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Curiosity Hits Paydirt: New Clues To Life On Mars

Microbes may once have happily existed on the surface of Mars, according to chemical analysis of a sedimentary rock in the Red Planet's Gale crater. NASA geologist and exobiologist David Blake discusses evidence for an ancient freshwater lake in the crater, and describes the mineral-chomping microbes that may have thrived there.
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Could Tapping Undersea Methane Lead To A New Gas Boom?

A giant reservoir of natural gas lies under the ocean floor, and no one had successfully extracted it until this week. Japanese engineers pulled it up through a well from under the Pacific. But there are still lots of unanswered questions about the viability of this new gas supply.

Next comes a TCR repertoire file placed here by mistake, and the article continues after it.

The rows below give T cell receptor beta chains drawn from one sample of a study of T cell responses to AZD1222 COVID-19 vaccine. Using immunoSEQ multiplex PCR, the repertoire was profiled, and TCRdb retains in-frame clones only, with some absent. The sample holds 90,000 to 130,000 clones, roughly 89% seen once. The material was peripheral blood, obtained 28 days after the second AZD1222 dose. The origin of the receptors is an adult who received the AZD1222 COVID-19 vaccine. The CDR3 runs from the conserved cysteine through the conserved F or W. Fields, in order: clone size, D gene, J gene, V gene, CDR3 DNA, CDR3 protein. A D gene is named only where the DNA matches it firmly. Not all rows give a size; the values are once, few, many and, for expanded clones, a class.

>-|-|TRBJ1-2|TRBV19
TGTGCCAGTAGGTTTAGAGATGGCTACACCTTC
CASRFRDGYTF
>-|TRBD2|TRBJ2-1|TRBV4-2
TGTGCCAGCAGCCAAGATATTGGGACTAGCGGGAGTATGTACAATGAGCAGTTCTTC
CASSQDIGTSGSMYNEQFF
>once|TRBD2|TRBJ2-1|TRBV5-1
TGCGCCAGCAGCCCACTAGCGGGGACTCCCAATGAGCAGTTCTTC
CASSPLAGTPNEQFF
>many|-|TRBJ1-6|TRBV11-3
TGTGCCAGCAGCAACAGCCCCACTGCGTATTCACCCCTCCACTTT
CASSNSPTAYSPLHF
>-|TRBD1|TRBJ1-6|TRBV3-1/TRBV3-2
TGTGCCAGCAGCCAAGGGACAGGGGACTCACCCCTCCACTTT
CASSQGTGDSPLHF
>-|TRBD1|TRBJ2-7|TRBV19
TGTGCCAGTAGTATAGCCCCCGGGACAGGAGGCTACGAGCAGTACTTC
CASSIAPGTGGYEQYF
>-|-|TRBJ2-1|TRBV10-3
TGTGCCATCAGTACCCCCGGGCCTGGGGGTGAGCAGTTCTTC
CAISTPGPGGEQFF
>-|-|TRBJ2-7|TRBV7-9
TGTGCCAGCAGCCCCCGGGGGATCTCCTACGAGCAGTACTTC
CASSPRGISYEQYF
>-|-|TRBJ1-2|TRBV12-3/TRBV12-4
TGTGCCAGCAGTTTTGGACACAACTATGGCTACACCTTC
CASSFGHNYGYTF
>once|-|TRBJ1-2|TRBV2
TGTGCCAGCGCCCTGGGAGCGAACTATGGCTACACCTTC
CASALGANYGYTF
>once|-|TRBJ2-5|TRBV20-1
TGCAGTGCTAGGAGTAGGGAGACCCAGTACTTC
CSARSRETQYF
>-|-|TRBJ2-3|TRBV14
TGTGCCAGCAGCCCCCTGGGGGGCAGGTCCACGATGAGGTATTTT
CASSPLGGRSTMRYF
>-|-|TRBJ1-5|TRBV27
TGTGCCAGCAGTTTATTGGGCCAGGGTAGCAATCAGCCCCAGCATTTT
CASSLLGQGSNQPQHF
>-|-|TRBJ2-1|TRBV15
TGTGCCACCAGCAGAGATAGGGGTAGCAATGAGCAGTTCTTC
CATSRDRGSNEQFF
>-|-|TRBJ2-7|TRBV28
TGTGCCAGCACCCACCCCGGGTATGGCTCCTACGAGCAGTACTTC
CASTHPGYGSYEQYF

NPR

It's Called 'De-Extinction' — It's Like 'Jurassic Park,' Except It's Real

Science writer Carl Zimmer says we're not going to bring back dinosaurs. But we might be able to resurrect other extinct species.
NPR

'God Particle' Discovery Disappoints Some Physicists

Scientists working with data from a large particle accelerator in Europe are now almost certain they have pinned down the elusive subatomic particle known as the Higgs boson.
NPR

Monarch Butterflies Population Falls To Record Low, Mexican Scientists Say

The orange-and-black butterflies that winter in massive numbers in central Mexico each year, have fallen precipitously since a census count began 20 years ago.
NPR

'God Particle' Update: Scientists Think They've Pinned Down The Higgs Boson

Scientists have been searching for the elusive sub-atomic particle that gives everything mass. As more and more data come in from the Large Hadron Collider that straddles France and Switzerland, they think they've found it.
NPR

Sorry, But Bananas Won't Calm Your Caffeine Jitters

Can eating a banana counter the effects of being over-caffeinated? That's a claim that's been circulating around blogs recently. Some baristas swear by it, but we talked to a scientist who explains why it just isn't true.

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